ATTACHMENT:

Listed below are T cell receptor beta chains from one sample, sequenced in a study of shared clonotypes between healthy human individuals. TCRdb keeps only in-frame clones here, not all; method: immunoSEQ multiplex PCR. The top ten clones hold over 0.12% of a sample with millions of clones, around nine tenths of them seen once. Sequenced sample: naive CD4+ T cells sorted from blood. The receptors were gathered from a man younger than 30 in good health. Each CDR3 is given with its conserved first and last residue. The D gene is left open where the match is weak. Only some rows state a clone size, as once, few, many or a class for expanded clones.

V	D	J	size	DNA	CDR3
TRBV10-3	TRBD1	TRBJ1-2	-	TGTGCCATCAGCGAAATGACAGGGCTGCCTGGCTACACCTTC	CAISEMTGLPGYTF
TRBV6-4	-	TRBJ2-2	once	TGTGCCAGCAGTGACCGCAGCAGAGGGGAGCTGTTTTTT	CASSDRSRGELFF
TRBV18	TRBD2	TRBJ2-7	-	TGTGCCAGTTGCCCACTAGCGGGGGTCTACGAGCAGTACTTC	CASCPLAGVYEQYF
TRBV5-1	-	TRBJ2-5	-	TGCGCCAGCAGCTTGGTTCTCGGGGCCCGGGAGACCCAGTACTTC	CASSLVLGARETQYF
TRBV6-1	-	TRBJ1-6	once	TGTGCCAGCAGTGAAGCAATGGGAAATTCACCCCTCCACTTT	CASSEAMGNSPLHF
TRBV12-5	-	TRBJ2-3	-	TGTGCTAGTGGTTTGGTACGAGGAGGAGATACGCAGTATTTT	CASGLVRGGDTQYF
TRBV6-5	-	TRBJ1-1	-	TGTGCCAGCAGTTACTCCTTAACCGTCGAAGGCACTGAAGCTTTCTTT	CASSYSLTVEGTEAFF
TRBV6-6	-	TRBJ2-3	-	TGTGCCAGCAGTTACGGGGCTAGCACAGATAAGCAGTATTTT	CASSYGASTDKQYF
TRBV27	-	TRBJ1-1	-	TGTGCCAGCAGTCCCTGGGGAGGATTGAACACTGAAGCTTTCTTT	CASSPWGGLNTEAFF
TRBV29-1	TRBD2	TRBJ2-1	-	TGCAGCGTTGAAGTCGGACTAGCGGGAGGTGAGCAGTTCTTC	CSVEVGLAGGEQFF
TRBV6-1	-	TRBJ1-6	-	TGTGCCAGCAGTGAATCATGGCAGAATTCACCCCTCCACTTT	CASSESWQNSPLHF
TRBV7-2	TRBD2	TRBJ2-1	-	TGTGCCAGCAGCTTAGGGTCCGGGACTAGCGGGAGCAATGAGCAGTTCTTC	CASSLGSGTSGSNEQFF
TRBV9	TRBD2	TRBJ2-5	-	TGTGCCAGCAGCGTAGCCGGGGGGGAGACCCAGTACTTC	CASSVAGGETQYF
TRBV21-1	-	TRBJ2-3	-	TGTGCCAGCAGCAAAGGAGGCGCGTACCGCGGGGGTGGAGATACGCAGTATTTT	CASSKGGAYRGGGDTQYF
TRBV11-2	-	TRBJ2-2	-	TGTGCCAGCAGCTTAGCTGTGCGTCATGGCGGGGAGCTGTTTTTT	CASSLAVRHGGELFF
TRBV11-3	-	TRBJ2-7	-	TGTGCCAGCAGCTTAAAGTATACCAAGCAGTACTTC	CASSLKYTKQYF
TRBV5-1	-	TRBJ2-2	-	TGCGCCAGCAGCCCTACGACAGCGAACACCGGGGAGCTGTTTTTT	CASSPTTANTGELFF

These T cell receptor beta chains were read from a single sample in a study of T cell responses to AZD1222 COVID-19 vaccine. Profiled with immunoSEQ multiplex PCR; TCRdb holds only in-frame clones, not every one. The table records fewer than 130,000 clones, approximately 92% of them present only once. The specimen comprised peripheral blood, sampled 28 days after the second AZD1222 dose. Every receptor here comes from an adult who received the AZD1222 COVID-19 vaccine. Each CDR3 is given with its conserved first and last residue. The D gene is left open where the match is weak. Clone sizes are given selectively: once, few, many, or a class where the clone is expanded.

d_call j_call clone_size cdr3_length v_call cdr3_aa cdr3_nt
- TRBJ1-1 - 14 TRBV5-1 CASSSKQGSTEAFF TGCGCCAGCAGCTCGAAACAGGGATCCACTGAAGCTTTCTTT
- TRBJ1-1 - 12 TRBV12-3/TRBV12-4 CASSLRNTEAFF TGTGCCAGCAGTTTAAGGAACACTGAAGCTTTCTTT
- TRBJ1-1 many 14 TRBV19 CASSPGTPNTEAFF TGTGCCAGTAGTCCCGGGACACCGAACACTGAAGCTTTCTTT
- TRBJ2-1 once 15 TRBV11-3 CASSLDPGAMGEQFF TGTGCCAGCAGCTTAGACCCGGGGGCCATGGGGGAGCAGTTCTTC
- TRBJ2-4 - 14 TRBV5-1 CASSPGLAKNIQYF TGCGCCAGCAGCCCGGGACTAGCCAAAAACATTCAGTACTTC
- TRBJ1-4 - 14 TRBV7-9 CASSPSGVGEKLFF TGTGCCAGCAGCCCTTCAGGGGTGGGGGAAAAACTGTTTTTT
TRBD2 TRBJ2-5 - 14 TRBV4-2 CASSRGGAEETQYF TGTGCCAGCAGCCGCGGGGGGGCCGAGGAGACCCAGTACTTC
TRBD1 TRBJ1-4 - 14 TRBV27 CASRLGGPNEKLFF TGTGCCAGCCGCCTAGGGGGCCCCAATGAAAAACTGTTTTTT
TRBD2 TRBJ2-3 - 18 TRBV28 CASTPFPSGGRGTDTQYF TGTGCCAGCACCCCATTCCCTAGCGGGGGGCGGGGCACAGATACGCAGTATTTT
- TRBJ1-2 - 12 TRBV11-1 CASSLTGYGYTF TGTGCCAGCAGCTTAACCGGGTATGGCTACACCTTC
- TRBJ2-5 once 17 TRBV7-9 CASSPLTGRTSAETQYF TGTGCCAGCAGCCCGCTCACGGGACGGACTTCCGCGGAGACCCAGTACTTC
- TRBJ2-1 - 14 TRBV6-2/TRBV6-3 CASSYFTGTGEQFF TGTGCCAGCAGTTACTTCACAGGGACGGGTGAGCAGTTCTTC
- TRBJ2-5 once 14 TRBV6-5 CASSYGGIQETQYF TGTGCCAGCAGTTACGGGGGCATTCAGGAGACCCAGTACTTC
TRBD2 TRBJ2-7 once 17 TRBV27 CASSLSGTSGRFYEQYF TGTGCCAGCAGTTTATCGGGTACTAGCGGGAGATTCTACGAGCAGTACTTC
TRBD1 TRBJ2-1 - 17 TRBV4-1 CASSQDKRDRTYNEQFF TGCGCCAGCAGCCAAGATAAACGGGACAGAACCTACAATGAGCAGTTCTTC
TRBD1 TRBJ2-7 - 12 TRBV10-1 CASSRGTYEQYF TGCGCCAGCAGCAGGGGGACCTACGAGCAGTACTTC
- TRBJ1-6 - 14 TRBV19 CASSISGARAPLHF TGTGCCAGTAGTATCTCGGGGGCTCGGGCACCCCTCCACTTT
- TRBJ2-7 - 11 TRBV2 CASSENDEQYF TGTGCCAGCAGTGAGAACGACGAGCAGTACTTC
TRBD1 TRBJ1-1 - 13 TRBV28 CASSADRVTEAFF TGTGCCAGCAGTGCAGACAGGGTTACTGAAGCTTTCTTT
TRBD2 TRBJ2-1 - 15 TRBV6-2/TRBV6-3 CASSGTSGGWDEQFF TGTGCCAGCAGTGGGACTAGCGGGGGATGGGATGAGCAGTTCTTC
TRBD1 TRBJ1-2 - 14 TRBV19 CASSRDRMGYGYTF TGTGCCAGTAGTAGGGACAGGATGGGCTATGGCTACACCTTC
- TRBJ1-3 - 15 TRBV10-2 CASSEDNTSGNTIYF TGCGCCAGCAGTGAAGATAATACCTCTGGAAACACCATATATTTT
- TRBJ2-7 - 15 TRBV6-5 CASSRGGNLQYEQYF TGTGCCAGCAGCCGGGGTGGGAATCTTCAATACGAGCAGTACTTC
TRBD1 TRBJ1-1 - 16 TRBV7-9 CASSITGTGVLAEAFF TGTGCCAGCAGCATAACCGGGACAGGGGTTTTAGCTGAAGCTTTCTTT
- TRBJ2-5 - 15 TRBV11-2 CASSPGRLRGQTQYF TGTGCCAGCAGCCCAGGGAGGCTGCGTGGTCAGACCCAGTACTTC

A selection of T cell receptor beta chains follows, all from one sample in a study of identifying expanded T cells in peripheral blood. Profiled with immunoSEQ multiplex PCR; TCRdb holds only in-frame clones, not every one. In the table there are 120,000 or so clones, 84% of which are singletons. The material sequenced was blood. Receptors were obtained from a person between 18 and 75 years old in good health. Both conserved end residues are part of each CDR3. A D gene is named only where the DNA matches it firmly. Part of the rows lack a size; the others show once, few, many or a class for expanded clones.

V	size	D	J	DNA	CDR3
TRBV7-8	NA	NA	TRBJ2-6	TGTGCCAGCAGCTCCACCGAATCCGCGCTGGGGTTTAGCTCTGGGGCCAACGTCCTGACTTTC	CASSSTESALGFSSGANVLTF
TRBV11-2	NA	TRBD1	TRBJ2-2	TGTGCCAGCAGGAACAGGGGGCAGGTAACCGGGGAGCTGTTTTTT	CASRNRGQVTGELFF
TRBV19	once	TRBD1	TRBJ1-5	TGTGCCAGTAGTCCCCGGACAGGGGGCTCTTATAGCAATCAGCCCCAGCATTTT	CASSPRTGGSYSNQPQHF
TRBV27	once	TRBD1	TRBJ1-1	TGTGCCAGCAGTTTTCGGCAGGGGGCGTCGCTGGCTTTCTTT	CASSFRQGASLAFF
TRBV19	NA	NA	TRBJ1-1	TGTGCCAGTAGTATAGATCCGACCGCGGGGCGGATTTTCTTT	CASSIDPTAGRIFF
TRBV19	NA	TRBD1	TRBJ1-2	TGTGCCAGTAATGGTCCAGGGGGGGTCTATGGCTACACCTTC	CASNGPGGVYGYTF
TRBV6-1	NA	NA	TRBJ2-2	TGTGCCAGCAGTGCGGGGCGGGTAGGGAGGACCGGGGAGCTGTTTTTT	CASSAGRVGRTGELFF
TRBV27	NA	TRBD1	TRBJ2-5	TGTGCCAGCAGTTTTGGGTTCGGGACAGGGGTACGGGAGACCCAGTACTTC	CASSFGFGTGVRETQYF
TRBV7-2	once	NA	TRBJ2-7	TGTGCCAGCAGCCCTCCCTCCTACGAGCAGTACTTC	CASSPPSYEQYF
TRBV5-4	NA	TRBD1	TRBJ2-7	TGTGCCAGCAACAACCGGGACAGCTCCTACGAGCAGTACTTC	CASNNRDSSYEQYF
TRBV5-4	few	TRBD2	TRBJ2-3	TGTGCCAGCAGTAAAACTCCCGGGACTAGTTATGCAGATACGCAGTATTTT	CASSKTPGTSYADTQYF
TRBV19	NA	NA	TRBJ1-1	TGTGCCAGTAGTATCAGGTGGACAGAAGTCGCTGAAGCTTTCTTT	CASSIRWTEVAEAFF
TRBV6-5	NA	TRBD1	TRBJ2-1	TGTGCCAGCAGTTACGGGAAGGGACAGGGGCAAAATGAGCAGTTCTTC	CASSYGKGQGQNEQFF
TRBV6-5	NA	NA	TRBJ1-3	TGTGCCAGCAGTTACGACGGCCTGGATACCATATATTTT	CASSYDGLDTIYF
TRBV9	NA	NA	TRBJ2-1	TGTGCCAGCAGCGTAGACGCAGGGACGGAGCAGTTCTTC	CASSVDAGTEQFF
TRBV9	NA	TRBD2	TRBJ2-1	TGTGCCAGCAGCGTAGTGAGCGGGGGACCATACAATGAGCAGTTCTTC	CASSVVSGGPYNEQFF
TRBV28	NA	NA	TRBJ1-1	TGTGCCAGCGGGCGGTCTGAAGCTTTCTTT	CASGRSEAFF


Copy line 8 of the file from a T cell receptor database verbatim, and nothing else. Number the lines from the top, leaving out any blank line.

TRBV12-5	-	TRBJ2-3	-	TGTGCTAGTGGTTTGGTACGAGGAGGAGATACGCAGTATTTT	CASGLVRGGDTQYF